Waikato is one of the world’s richest agricultural and pastoral regions and is the heart of New Zealand’s famous dairy industry.
The Waikato Farmers Trust is a charitable trust with a real passion for farming and the agribusiness community in the Waikato. Their vision is :
- Growing knowledge in rural Waikato
- Supporting the well-being of rural communities
- To be Waikato’s largest enduring Trust
The trust’s goal is to help rural communities grow and thrive by offering scholarships, funding and sponsorships to individuals, organisations and other charities to benefit the rural and agribusiness communities.
The FutureForce® Team caught up with Edward Roskam, Waikato Dairy Farmer and former Matamata College student to find out more…
Top Career Tip
“If an opportunity comes up, put in the effort to go through the door – you never know what’s on the other side. Also be honest with yourself, and make sure you’re true to yourself by putting in the effort.”
A Chat with Eddie about his role
Former Matamata College Student
How does your day look?
Day-to-day I get up at about 4.30am to get the cows into the yard to begin milking. That goes for about two hours. Afterwards I get the fun job of feeding the calves. The rest of the day mainly makes up of collecting cows and calves, shifting cows onto new grass, getting feed ready for the afternoon and organising paddocks.
What got you interested in dairy farming?
Dairy Farming runs in my blood, I’m a fourth generation dairy farmer so it was a natural progression to go down this route. Throughout school I did a gateway programme to find other jobs that could interest me, but at the end of the day dairy farming was for me.
What do you love about what you do?
There’s a lot of things to love about dairy farming. One is the animals. You get to drive tractors, you’re out in the sun (but also the rain but it’s alright). I enjoy the milking and the consistency of doing the same thing for some tasks. I also enjoy the variety of work. One day you could be a plumber fixing water troughs, you could be a builder fixing up the cow sheds, a fencer – all sorts. Dairy farming encompasses all different jobs into one job everyday.
Where would you like to go with your career?
At the moment I’m a 2IC and in the future I’d like to become a manager and go contract milking to build up equity and buy my own cows one day. Eventually farm ownership would be the dream goal.
What advice do you have for someone starting out dairy farming?
I’d suggest going to local dairy farms around the area and putting your interest in to come for a day. Just to experience what it’s all about, see what the farm owner does day to day.
I’d also suggest gateway or a careers programme – that really helped me narrow down what I really like. I ended up leaving school halfway though year 12 as I narrowed out all of my other options of being a truck driver or working in a quarry. I knew what I wanted to do before I finished school by discovering other jobs.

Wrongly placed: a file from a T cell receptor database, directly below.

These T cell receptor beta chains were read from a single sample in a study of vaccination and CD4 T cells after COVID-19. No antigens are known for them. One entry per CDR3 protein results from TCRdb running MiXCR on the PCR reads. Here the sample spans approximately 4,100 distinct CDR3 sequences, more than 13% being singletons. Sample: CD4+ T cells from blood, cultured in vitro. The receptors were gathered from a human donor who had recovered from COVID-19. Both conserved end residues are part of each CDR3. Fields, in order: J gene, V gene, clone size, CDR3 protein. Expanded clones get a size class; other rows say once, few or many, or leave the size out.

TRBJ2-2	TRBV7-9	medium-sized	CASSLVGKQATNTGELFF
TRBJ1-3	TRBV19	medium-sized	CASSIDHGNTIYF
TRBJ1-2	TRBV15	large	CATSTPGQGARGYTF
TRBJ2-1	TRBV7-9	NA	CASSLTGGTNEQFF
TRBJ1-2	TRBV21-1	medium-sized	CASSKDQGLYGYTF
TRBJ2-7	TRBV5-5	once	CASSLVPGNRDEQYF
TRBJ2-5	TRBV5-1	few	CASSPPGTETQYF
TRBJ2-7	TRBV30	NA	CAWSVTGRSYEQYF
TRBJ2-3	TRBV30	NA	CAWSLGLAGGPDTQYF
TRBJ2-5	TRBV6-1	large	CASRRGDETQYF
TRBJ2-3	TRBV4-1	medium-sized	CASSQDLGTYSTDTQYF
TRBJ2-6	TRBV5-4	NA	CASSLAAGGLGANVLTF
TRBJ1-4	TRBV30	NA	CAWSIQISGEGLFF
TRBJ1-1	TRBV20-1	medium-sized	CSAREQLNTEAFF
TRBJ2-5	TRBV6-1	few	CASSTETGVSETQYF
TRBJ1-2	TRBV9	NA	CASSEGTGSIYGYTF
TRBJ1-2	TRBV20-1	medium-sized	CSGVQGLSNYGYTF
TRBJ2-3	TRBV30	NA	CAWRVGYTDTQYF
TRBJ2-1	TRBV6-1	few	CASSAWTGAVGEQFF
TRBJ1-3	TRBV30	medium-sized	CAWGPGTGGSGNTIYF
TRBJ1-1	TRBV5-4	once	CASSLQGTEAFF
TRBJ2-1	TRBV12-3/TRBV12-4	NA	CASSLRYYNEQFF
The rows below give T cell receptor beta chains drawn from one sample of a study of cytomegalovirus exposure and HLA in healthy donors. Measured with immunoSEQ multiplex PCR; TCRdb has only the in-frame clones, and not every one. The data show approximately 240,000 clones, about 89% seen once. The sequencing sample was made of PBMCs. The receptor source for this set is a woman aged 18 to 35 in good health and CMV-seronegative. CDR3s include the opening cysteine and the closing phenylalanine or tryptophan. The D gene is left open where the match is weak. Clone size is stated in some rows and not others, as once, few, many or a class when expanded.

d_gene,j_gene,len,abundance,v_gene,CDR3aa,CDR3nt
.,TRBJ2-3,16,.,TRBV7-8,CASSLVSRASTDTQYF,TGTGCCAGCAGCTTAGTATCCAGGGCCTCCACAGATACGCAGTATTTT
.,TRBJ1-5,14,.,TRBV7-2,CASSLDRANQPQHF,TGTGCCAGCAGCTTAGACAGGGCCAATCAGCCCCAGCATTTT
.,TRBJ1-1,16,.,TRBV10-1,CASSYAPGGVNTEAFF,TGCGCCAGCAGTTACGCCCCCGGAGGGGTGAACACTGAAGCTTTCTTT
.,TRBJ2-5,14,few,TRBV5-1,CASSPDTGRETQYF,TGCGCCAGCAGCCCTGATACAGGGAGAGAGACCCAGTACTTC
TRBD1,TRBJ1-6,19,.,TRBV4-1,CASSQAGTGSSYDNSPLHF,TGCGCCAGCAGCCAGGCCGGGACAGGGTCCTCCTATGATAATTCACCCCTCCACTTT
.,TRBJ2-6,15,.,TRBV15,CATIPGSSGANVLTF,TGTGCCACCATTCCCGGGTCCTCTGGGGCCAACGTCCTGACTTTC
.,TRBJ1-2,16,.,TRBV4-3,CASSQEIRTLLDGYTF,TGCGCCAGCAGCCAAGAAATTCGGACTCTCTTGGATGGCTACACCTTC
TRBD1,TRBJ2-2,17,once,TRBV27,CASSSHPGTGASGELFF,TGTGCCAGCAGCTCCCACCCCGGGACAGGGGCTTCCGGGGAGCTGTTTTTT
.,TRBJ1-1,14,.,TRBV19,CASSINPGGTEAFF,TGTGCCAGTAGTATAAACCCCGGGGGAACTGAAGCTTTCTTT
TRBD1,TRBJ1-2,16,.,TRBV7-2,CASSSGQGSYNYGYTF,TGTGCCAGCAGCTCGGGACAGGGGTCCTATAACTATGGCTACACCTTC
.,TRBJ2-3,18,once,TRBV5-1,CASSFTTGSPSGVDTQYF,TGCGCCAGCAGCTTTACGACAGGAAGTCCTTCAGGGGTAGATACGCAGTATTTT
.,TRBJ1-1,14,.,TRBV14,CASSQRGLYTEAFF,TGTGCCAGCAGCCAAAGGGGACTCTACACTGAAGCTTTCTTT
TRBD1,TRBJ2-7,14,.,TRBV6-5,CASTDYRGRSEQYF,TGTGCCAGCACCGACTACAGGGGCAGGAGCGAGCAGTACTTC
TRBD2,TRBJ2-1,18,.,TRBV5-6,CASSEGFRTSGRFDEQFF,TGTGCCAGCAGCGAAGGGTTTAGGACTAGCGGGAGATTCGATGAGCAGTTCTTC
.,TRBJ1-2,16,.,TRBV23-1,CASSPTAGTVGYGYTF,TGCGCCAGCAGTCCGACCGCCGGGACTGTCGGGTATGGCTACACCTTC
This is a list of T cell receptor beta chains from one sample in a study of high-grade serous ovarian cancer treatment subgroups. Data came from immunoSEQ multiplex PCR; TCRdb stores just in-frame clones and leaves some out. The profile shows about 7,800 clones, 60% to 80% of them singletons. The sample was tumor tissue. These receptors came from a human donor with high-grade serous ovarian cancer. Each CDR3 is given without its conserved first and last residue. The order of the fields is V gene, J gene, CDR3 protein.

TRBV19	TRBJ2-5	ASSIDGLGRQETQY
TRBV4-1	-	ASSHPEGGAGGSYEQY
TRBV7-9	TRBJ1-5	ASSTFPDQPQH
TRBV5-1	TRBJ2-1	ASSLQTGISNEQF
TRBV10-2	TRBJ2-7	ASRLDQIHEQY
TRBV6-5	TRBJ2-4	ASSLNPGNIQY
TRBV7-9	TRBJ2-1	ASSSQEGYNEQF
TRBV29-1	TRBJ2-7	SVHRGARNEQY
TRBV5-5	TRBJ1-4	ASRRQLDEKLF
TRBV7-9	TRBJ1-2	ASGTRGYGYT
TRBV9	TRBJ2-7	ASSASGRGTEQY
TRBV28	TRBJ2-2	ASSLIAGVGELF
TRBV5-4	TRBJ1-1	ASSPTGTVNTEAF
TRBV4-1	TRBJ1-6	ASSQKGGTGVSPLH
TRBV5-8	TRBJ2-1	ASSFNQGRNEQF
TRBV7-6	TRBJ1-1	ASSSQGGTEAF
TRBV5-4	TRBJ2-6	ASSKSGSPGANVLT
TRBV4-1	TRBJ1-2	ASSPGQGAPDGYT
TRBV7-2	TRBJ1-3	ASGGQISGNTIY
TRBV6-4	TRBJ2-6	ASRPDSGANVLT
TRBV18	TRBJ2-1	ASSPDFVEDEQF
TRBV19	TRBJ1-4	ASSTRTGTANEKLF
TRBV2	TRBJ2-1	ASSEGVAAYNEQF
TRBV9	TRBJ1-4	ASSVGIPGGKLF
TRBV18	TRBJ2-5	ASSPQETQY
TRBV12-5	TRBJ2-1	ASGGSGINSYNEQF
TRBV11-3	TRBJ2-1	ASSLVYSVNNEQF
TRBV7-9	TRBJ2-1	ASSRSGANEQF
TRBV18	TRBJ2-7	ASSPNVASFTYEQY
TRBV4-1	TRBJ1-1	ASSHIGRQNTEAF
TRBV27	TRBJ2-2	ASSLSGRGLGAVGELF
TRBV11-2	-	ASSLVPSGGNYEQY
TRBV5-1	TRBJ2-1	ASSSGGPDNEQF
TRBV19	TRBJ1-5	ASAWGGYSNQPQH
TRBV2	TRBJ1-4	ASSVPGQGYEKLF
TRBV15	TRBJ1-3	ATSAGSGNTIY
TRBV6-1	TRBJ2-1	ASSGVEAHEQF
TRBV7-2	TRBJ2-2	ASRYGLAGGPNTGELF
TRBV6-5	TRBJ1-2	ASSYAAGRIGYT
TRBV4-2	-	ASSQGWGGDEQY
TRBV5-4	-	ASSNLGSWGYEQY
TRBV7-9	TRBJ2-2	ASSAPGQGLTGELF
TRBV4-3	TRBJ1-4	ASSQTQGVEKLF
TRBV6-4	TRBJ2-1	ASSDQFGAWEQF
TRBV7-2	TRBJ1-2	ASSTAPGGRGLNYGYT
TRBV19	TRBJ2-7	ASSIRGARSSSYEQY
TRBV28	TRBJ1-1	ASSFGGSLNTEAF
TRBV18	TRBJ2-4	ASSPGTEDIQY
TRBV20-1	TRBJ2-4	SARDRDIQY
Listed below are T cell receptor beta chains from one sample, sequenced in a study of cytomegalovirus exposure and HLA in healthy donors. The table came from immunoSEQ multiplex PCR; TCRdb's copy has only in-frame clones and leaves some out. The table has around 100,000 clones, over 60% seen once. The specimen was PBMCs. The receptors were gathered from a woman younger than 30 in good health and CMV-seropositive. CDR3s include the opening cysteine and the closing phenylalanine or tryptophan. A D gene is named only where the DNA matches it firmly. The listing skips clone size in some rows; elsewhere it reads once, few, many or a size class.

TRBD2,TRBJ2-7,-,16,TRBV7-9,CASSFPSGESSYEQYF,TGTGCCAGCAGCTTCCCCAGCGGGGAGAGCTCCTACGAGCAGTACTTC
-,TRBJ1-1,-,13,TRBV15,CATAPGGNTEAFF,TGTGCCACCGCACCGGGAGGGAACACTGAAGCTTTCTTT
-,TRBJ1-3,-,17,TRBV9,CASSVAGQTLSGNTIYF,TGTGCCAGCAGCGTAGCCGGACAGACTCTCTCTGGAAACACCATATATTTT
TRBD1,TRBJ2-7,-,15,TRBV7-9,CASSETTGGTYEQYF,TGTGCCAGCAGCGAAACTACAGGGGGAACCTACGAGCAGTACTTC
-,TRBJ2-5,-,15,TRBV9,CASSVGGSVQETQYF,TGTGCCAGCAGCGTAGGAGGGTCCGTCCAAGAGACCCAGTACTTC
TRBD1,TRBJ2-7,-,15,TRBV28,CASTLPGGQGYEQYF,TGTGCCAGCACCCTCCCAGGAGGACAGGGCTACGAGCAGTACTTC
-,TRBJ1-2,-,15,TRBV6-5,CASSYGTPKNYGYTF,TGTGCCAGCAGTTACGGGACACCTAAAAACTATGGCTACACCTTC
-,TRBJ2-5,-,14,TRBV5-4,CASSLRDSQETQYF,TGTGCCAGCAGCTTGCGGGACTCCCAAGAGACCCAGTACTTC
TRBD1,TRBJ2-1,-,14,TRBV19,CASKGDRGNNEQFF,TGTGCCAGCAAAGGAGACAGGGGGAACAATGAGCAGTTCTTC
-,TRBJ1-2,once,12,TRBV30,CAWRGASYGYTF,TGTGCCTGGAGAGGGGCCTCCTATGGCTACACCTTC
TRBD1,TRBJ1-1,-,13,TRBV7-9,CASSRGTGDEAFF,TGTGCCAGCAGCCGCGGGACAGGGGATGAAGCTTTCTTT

Work hard, it pays off!
What have you learnt on the job?
Main things I’ve learnt is that:
- You actually need a lot of patience. Patience with the animals, patience with doing big tasks – being able to continue and get through tasks.
- When you put in the hard work you’ll get rewarded. Getting stuck in now will make tomorrow a lot easier, so just keeping this in mind.
- I’ve learnt a lot of general skills such as: fencing, tractor driving, and looking out for the animal health. You’re forever learning on the job, there’s always something new to learn.
- You’re constantly teaching yourself how to do things and coming up with new ways to tackle problems. Problem solving is a big aspect of dairy farming, and something I’m still learning. I enjoy this aspect.
What advice would you give someone deciding on their career?
Hard work pays off. Set yourself some goals – this is helpful in pushing yourself. I set the goal of becoming a 2IC after three years, and I’ve managed to achieve that which is awesome. I’m forever setting new goals to keep pushing myself. Control what you can control. Always think ahead, don’t get too caught up on yesterday. Use yesterday to motivate your present and your future.
Everyone should give farming a go. There’s a lot of opportunities to take, so take every opportunity you can get. If an opportunity comes up put in the effort to go through the door, and you never know what’s on the other side. Also be honest with yourself, and make sure you’re true to yourself by putting in the effort. Dairy farming is a hardworking job but it’s enjoyable. You get to be in the sun, working with animals, driving tractors. Give it a go, reach out try and get involved. Everyone’s willing to help you out and have you around.
Have an open mind, ask questions, communicate with people, and take every opportunity.
On the job
What do you do at work?
Eddie’s tasks at work can include:
» Milking and caring for dairy cattle
» Fixing and building fences
» Feeding out
» Spreading fertiliser
» Tractor work
» Maintaining equipment and machinery
» Spraying weeds
» Following health and safety procedures
» Pest control
Farming may come with perks, such as:
- Free or subsidised housing
- Free or subsidised power, phone, food, milk or meat
- Transport or petrol allowances
- Training and education
- Production and performance bonuses
Recommended school subjects are:
ABOUT WAIKATO FARMERS TRUST
The Waikato Farmers Trust is a charitable trust with a real passion for farming and the agribusiness community in Waikato. The trust’s goal is to help rural communities grow and thrive by offering scholarships, funding and sponsorship to individuals, organisations and other charities to benefit the rural and agribusiness communities.
VISION: Growing knowledge in rural Waikato and supporting the well-being of rural communities.